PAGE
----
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Agricultural cooperatives can ensure food safety: experts

DATE:2014-02-20       SOURCE:Xinhua News Agency
 

BEIJING, Feb. 19 (Xinhua) -- China should focus on agricultural cooperatives to ensure better food safety and quality, industry experts said at a meeting on Wednesday.

 

Partnerships between farmers and firms can ensure product safety and quality via agricultural cooperatives, said Yin Chengjie, head of the Chinese Association of Agricultural Economics.

 

China has more than 980,000 agricultural cooperatives involving more than 74 million farming households, or around 28.5 percent of the country's total.

 

Currently Chinese agricultural cooperatives lack financing, technology and management as well as services, and their quality and efficiency need to be improved, Yin said, suggesting to learn from the practices of Netherlands' cooperatives.

 

The Netherlands boasts high-quality dairy products despite its limited natural resources. Its dairy sector boom is attributed to its unique cooperative model between farmers and firms, according to Atze Schaap, Director Dairy Development China at Royal FrieslandCampina, a Dutch dairy company.

 

Under the cooperative model, farmers and dairy firms share risks and profits throughout the industrial chain. Farmers are obliged to ensure high-quality milk and firms have to buy it all at a fixed price according to the contract, and share dividends with the farmers if they make profits.

 

"This model gives farmers a higher share of the value added, improving their bargaining power and reducing market risks, meanwhile it guarantees quality, safety and sustainability," Schaap said.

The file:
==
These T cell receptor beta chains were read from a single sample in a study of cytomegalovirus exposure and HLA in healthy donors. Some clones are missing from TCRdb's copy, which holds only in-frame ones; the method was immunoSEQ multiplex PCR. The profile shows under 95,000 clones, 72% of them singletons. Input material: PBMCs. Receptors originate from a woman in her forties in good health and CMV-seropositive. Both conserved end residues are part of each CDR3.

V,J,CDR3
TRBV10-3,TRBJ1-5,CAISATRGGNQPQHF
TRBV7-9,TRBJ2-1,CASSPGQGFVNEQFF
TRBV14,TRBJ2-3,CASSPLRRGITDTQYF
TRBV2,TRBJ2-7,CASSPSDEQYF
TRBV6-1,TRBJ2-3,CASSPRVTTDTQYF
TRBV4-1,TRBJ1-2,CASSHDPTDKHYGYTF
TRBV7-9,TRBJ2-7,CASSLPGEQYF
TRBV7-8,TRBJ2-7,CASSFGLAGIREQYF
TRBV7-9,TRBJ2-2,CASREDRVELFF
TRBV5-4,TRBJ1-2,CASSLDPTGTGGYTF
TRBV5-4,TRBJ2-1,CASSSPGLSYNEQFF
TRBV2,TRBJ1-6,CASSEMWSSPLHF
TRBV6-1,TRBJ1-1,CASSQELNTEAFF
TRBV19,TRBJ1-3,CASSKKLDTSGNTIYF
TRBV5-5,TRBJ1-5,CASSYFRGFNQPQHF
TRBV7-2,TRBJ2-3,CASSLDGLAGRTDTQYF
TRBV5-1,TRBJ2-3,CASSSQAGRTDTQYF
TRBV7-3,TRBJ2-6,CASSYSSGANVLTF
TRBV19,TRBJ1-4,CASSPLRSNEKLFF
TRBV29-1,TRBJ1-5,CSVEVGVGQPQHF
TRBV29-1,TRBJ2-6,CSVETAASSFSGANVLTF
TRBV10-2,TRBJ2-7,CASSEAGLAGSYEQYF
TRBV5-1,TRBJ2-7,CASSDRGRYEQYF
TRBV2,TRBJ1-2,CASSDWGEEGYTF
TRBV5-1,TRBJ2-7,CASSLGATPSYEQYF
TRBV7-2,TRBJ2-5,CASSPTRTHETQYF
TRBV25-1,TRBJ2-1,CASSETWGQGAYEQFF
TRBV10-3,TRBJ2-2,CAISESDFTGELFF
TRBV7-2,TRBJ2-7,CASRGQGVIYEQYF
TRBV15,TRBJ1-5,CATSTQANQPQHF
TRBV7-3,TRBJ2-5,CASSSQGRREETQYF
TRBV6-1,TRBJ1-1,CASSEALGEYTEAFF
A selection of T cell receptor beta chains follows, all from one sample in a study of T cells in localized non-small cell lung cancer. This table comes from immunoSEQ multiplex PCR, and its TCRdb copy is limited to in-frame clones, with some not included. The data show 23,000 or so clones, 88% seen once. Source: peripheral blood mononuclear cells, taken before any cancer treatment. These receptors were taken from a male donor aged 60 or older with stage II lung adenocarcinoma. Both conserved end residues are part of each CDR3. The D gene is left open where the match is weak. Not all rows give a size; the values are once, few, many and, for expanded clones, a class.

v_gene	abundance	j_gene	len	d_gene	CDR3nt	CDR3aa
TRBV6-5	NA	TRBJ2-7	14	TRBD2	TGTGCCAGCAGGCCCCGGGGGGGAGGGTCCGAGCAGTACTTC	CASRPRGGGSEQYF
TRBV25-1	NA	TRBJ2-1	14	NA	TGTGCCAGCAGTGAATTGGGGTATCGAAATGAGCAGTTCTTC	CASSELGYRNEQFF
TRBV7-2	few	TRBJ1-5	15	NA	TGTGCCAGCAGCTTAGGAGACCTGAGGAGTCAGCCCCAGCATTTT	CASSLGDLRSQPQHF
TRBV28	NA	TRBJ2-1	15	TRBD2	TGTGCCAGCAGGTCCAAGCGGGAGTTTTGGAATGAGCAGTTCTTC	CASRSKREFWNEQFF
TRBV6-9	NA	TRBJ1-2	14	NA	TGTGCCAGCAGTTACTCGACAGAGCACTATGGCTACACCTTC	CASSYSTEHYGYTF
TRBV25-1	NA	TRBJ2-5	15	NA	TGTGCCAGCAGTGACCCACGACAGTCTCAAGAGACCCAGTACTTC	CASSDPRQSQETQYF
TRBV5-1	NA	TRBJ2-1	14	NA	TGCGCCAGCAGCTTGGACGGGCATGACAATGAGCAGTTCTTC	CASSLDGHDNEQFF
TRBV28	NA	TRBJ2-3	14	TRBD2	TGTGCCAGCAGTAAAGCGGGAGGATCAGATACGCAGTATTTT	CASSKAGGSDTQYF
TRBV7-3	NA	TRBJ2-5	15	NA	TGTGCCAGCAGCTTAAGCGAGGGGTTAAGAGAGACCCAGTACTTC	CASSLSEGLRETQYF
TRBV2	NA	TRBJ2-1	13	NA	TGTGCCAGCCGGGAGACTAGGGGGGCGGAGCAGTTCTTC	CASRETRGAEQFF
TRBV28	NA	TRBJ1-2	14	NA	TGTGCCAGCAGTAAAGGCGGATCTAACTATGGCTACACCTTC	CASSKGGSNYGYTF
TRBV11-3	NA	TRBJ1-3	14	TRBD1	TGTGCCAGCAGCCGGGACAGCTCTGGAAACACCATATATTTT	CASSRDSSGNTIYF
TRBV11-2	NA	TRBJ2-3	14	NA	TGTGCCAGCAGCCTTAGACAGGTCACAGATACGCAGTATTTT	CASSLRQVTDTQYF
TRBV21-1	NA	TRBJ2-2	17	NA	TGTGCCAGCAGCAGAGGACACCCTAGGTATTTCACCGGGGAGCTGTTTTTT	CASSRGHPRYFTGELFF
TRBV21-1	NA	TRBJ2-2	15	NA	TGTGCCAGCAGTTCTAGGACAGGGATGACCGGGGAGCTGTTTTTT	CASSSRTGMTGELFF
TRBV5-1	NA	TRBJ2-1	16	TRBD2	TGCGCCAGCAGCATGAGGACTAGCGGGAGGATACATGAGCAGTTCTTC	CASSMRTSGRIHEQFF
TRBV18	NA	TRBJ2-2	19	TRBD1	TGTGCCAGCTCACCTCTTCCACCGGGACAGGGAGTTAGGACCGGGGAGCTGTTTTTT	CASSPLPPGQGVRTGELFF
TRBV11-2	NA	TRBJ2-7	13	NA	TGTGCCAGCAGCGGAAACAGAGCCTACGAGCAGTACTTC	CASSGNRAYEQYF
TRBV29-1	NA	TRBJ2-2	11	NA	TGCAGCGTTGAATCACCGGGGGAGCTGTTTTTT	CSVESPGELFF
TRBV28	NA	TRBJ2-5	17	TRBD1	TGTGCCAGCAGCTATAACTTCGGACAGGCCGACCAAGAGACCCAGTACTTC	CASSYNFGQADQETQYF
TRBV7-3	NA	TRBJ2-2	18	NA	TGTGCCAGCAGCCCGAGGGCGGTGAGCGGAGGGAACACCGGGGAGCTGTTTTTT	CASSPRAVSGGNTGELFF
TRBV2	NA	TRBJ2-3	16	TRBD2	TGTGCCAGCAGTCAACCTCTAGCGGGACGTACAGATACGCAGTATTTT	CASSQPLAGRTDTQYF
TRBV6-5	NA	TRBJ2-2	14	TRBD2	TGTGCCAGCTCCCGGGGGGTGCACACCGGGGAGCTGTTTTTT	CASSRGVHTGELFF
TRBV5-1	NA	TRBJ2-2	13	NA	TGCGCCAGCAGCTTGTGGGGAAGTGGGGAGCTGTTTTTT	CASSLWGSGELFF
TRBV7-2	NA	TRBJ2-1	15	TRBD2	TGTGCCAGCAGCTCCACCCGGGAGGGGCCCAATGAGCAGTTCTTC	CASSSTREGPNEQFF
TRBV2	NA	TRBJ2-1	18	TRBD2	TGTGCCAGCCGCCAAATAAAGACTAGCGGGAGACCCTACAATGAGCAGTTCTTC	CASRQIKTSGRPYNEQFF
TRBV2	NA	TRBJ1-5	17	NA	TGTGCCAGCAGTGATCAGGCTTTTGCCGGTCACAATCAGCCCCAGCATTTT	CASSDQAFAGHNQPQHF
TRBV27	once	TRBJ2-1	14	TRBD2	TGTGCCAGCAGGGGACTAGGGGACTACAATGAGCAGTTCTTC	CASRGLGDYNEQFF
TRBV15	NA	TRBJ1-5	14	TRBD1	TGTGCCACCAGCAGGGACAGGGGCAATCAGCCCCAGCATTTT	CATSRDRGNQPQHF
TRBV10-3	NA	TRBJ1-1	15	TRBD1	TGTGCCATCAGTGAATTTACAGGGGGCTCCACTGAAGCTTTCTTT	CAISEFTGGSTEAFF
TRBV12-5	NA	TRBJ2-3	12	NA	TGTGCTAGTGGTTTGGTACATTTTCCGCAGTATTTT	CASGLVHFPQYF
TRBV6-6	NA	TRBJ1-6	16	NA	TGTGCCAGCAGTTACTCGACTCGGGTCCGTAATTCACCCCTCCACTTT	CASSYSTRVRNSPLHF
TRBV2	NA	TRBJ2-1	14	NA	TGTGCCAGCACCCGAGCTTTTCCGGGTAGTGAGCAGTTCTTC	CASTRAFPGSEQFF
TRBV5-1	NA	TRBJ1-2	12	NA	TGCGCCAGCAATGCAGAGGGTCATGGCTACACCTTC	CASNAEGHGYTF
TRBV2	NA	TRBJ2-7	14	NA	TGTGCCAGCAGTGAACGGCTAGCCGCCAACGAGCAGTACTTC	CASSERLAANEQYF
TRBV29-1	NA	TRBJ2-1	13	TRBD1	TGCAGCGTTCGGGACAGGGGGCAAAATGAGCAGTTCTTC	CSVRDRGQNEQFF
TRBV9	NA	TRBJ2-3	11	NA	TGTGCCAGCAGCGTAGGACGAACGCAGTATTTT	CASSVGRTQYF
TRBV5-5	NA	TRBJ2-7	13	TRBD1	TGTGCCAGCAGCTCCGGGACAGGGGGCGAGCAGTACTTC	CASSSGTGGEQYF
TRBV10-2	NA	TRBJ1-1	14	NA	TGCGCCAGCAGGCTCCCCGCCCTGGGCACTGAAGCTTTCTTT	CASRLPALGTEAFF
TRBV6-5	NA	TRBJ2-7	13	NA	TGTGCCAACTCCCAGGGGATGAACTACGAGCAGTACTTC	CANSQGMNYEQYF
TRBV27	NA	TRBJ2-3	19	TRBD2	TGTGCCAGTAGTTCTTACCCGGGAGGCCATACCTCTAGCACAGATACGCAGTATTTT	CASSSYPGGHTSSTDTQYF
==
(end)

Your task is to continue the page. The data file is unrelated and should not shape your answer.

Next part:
China has an annual growth rate of about 6 percent for dairy product consumption while production expansion lagged behind to be around just 2 percent, said Bi Yu'an, a senior official with China Food and Drug Administration.

 

The demand-supply gap for safe and high-quality dairy products has widened because of the lack of incentives for dairy farmers and loose cooperation between firms and them, Bi added.

 

Chinese consumers prefer foreign dairy brands due to a lack of confidence in domestic products. This is a hangover from a trust crisis in 2008 when a dairy firm was found to have added cancer-causing melamine in baby formula.

 

Zheng Xinli, vice executive secretary with China Center for International Economic Exchanges, a leading Chinese think tank, believes one key problem compromising the country's food safety is the lack of a share-holder mechanism to drive farmers to ensure food quality.

 

"Firms and farmers should work together for mutual benefits, and cooperatives can pave the way for developing reassuring made-in-China products," Zheng added.

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